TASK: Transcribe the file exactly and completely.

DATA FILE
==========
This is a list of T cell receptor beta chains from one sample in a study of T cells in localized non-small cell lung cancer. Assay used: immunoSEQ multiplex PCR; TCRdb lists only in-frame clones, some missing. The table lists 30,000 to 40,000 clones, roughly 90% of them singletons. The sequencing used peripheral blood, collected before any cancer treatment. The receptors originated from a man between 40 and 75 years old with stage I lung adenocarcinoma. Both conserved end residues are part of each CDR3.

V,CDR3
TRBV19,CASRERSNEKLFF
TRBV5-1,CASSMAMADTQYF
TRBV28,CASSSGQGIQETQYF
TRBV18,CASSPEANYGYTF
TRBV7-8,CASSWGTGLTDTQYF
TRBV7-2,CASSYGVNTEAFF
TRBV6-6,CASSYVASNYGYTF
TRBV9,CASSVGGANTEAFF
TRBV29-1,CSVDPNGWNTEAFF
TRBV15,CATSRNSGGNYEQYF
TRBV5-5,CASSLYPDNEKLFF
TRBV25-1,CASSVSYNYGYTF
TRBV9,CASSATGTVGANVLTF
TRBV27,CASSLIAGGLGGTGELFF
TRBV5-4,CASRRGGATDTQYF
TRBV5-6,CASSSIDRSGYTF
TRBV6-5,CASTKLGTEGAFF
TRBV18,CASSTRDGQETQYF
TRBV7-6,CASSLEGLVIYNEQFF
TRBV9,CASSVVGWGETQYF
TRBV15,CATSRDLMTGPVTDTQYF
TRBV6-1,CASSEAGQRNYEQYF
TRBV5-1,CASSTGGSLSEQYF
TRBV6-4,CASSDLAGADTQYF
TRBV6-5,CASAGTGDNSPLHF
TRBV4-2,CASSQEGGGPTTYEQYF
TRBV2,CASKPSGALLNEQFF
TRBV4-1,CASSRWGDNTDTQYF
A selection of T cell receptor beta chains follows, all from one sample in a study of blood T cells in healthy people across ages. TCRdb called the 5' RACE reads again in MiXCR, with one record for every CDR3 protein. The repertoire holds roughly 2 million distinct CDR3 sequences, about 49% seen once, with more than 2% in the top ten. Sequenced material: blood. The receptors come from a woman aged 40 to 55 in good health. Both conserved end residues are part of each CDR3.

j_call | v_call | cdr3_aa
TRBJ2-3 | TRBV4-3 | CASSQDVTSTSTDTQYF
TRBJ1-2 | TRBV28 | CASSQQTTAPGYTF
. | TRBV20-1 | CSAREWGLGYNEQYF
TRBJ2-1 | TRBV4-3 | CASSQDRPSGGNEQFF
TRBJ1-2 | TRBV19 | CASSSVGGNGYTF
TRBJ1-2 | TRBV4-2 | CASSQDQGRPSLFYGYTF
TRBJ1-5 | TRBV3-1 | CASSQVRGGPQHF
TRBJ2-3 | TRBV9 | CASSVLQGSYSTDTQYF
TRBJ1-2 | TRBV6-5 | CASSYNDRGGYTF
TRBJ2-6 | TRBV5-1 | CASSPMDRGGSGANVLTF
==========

This is a list of T cell receptor beta chains from one sample in a study of T cells in localized non-small cell lung cancer. Assay used: immunoSEQ multiplex PCR; TCRdb lists only in-frame clones, some missing. The table lists 30,000 to 40,000 clones, roughly 90% of them singletons. The sequencing used peripheral blood, collected before any cancer treatment. The receptors originated from a man between 40 and 75 years old with stage I lung adenocarcinoma. Both conserved end residues are part of each CDR3.

V,CDR3
TRBV19,CASRERSNEKLFF
TRBV5-1,CASSMAMADTQYF
TRBV28,CASSSGQGIQETQYF
TRBV18,CASSPEANYGYTF
TRBV7-8,CASSWGTGLTDTQYF
TRBV7-2,CASSYGVNTEAFF
TRBV6-6,CASSYVASNYGYTF
TRBV9,CASSVGGANTEAFF
TRBV29-1,CSVDPNGWNTEAFF
TRBV15,CATSRNSGGNYEQYF
TRBV5-5,CASSLYPDNEKLFF
TRBV25-1,CASSVSYNYGYTF
TRBV9,CASSATGTVGANVLTF
TRBV27,CASSLIAGGLGGTGELFF
TRBV5-4,CASRRGGATDTQYF
TRBV5-6,CASSSIDRSGYTF
TRBV6-5,CASTKLGTEGAFF
TRBV18,CASSTRDGQETQYF
TRBV7-6,CASSLEGLVIYNEQFF
TRBV9,CASSVVGWGETQYF
TRBV15,CATSRDLMTGPVTDTQYF
TRBV6-1,CASSEAGQRNYEQYF
TRBV5-1,CASSTGGSLSEQYF
TRBV6-4,CASSDLAGADTQYF
TRBV6-5,CASAGTGDNSPLHF
TRBV4-2,CASSQEGGGPTTYEQYF
TRBV2,CASKPSGALLNEQFF
TRBV4-1,CASSRWGDNTDTQYF
A selection of T cell receptor beta chains follows, all from one sample in a study of blood T cells in healthy people across ages. TCRdb called the 5' RACE reads again in MiXCR, with one record for every CDR3 protein. The repertoire holds roughly 2 million distinct CDR3 sequences, about 49% seen once, with more than 2% in the top ten. Sequenced material: blood. The receptors come from a woman aged 40 to 55 in good health. Both conserved end residues are part of each CDR3.

j_call | v_call | cdr3_aa
TRBJ2-3 | TRBV4-3 | CASSQDVTSTSTDTQYF
TRBJ1-2 | TRBV28 | CASSQQTTAPGYTF
. | TRBV20-1 | CSAREWGLGYNEQYF
TRBJ2-1 | TRBV4-3 | CASSQDRPSGGNEQFF
TRBJ1-2 | TRBV19 | CASSSVGGNGYTF
TRBJ1-2 | TRBV4-2 | CASSQDQGRPSLFYGYTF
TRBJ1-5 | TRBV3-1 | CASSQVRGGPQHF
TRBJ2-3 | TRBV9 | CASSVLQGSYSTDTQYF
TRBJ1-2 | TRBV6-5 | CASSYNDRGGYTF
TRBJ2-6 | TRBV5-1 | CASSPMDRGGSGANVLTF